Monday, July 16, 2007


Click photo to enlarge.
These are regular visitors to the garden here, but they don't settle long, and soon bugger off to other gardens when it becomes obvious there are no nasturtiums or cabbages in our plot.

That said, I have been trying to take a photo or two of our Large White visitors, but with no success until this afternoon.

This is a battered female Large White, I expect she's taken a pounding with all the wind and rain recently.

There is a good number of White Butterfly species in Britain - the Large, the Small, the Green-Veined, the Wood, the Orange-Tip the Bath and the Marbled are the ones I can remember off the top of my head.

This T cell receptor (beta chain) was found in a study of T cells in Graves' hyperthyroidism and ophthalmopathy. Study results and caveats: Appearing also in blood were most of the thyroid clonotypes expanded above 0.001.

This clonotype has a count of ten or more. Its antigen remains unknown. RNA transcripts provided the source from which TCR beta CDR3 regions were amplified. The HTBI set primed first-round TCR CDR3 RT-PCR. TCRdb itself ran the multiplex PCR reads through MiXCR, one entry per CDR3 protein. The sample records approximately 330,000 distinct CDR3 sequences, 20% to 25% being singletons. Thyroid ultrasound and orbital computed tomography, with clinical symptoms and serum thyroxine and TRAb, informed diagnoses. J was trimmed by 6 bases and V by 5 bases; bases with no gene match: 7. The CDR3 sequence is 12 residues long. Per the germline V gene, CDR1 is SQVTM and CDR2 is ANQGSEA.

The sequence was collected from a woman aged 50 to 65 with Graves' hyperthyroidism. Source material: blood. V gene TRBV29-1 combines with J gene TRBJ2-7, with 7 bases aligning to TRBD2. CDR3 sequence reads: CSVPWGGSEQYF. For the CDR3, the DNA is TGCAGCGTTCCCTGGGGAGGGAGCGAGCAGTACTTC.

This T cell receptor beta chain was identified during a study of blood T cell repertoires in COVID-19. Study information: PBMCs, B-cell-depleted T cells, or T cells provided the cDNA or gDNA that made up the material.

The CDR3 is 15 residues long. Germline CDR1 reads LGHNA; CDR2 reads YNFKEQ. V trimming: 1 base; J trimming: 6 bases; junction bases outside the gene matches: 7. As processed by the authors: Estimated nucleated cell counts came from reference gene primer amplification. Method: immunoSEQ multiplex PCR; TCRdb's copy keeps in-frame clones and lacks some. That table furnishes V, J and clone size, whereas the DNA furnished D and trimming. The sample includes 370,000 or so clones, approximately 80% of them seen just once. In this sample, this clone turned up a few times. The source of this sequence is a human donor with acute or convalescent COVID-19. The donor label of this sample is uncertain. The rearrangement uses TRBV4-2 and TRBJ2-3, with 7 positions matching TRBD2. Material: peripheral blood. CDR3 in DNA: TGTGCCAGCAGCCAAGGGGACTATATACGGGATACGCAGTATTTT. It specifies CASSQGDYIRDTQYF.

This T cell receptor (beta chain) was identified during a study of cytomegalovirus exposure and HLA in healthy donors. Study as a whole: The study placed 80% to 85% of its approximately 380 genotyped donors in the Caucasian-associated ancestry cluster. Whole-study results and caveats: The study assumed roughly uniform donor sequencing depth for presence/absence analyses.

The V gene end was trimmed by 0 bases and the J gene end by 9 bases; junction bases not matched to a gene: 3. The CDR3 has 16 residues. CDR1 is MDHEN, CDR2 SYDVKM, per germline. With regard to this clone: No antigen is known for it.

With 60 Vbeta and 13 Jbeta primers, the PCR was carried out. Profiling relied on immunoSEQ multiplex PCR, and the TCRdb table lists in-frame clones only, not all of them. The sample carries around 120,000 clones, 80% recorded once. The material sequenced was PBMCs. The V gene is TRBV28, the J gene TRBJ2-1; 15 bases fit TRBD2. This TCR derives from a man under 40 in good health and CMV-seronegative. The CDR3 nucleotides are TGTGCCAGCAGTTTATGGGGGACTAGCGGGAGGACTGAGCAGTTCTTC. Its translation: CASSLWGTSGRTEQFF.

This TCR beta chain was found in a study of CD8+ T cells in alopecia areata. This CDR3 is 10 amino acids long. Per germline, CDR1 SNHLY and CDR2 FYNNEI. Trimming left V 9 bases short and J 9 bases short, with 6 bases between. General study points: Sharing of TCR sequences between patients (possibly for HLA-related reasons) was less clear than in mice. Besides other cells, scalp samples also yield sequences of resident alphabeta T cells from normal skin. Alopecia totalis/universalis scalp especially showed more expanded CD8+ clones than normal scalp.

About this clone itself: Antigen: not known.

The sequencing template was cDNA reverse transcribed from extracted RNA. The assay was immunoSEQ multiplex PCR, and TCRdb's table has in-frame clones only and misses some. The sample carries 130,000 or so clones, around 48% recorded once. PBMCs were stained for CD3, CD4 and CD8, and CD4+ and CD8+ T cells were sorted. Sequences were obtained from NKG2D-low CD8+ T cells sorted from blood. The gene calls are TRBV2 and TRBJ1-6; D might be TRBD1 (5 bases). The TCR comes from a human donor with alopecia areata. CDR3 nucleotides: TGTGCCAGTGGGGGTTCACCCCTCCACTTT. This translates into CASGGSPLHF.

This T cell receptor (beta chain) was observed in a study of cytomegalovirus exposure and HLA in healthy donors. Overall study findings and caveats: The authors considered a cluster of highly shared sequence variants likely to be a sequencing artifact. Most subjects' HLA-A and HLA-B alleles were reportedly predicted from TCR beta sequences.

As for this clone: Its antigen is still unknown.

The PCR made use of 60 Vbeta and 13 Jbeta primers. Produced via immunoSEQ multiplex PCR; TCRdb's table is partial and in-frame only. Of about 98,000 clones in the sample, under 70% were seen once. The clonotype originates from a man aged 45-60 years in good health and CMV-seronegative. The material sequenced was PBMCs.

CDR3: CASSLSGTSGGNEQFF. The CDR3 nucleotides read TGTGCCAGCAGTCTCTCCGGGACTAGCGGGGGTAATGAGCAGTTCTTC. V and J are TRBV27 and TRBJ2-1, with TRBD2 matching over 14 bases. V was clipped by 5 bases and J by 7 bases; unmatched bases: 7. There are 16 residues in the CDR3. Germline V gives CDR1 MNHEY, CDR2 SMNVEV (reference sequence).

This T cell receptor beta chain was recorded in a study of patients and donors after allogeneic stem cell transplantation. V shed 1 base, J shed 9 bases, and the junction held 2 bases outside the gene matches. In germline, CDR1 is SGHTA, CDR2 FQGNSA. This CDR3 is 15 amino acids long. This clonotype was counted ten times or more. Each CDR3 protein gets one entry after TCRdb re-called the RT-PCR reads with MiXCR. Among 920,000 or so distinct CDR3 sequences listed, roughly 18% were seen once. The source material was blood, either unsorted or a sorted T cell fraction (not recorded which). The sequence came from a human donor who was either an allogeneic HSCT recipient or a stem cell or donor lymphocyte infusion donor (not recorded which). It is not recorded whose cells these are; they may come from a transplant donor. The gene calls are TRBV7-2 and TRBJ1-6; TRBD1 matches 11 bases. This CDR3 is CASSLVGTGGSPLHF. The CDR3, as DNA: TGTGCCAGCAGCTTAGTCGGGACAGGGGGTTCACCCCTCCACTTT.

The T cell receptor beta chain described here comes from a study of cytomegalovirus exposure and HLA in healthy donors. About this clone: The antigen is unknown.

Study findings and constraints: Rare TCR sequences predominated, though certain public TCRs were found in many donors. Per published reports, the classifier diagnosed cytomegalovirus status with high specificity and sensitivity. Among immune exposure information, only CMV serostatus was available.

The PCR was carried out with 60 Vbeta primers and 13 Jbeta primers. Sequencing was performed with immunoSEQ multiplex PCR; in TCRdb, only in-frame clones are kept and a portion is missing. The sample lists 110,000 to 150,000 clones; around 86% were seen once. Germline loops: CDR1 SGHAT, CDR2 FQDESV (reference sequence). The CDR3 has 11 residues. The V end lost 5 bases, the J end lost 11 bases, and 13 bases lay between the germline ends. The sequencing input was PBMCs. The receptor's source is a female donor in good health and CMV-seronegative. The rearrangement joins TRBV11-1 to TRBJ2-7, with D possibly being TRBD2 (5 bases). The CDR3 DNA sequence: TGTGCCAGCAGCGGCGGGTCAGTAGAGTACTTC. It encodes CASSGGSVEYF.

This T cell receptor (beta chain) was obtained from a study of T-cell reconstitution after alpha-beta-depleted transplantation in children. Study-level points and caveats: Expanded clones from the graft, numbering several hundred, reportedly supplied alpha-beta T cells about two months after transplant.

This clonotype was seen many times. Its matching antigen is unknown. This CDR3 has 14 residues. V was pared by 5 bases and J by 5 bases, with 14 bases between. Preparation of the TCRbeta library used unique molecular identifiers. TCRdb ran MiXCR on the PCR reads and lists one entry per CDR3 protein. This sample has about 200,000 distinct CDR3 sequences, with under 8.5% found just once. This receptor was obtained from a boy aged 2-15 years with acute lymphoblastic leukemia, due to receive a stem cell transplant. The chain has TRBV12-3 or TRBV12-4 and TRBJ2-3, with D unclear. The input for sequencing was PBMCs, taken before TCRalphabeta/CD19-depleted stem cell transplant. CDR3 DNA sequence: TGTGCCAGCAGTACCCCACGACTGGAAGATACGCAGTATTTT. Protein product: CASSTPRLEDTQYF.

The Large (this one) is by far the most common visitor to the nation's gardens though, and it can (usually) be distinguished by a prominent black (or dark) corner of the forewings which extends (usually) half way down the wing. That distinguishes it quite readily from the (smaller, obviously) Small White, which looks very similar apart from the extent of its black corners to its wings.

I'm trying to take a photo of the fantastic Red Admiral butterfly also, which sometimes flutters into our garden - but that doesn't stay long either.

We need a Buddleia!

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